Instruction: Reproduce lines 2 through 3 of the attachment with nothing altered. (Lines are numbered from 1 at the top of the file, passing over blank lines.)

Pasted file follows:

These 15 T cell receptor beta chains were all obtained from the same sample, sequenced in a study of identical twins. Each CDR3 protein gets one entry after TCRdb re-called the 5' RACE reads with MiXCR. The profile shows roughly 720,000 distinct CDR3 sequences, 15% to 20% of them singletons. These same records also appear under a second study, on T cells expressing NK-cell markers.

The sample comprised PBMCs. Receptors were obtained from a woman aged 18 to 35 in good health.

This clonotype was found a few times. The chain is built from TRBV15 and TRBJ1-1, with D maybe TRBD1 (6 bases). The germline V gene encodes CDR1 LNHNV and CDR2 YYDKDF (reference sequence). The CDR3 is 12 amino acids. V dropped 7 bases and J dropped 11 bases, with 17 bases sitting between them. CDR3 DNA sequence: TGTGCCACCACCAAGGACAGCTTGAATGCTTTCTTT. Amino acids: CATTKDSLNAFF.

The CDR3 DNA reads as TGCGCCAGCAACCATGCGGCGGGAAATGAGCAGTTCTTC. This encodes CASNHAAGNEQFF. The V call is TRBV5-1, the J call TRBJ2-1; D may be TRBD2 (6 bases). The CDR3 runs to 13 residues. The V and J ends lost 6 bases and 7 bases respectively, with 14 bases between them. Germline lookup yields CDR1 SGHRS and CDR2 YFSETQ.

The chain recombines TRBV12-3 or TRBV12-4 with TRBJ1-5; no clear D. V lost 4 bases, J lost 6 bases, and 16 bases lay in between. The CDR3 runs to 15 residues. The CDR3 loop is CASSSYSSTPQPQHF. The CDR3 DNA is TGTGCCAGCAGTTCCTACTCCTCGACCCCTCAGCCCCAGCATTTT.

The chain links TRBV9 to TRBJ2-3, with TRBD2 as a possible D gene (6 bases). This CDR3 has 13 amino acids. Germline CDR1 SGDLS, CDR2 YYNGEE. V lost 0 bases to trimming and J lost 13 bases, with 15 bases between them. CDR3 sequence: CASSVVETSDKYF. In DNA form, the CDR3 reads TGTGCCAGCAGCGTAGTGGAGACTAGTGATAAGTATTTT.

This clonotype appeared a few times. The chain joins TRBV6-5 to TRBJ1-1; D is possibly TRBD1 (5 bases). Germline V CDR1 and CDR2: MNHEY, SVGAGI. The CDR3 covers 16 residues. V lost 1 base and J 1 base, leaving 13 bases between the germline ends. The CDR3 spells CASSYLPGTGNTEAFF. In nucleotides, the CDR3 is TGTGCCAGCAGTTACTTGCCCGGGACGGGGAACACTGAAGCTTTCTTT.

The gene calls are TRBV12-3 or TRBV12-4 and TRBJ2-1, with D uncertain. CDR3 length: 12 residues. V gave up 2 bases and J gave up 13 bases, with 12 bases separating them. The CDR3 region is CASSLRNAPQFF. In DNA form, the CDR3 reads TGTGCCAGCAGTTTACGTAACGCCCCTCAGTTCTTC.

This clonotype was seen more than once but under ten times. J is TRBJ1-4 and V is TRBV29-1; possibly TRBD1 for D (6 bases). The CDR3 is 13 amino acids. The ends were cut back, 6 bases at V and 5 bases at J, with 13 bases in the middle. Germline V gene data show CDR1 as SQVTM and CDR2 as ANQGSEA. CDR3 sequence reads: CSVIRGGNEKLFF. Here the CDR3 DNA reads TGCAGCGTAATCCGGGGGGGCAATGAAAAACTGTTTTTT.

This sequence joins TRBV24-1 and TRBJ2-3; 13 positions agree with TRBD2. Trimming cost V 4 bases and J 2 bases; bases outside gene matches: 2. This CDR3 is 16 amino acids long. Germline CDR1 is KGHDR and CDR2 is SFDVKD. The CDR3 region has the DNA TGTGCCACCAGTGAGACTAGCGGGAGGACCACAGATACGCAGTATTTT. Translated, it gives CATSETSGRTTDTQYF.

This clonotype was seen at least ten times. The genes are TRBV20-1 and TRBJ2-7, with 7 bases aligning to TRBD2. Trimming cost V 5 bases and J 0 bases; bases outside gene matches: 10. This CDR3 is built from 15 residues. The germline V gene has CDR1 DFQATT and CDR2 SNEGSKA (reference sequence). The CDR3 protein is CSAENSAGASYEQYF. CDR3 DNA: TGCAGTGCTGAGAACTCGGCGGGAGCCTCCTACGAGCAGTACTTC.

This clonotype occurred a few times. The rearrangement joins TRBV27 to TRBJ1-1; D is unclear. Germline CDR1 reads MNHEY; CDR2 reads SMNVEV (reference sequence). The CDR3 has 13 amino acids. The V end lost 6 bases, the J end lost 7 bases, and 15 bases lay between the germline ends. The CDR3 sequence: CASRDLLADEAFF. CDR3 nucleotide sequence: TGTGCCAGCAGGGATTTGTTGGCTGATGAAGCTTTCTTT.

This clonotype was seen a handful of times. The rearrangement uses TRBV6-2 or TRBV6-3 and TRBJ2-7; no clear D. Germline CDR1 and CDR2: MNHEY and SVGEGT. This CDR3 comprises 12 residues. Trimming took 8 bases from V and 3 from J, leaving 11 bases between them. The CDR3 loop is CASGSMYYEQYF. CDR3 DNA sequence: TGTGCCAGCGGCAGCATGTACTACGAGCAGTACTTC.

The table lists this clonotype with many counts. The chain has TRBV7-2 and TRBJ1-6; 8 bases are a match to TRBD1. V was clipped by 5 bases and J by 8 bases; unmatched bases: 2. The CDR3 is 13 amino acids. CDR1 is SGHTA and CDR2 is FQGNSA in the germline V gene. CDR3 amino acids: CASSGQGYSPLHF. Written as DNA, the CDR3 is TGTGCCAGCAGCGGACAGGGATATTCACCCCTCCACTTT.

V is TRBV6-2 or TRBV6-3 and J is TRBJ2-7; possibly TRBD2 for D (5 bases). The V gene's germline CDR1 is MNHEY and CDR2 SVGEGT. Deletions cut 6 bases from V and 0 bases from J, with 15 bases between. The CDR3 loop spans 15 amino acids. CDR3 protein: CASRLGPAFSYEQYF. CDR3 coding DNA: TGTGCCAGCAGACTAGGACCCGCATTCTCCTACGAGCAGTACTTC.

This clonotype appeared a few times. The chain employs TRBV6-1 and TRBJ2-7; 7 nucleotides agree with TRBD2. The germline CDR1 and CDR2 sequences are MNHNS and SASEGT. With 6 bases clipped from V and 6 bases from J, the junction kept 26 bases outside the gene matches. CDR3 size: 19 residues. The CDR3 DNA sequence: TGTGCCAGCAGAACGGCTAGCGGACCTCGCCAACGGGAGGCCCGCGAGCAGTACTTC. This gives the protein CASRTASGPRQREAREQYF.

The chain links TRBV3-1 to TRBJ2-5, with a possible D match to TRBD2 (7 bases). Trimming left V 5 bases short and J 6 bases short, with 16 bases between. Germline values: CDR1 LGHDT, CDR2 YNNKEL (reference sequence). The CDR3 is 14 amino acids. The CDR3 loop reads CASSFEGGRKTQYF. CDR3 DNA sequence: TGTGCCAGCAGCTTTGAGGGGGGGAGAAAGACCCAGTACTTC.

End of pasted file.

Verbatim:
The sample comprised PBMCs. Receptors were obtained from a woman aged 18 to 35 in good health.

This clonotype was found a few times. The chain is built from TRBV15 and TRBJ1-1, with D maybe TRBD1 (6 bases). The germline V gene encodes CDR1 LNHNV and CDR2 YYDKDF (reference sequence). The CDR3 is 12 amino acids. V dropped 7 bases and J dropped 11 bases, with 17 bases sitting between them. CDR3 DNA sequence: TGTGCCACCACCAAGGACAGCTTGAATGCTTTCTTT. Amino acids: CATTKDSLNAFF.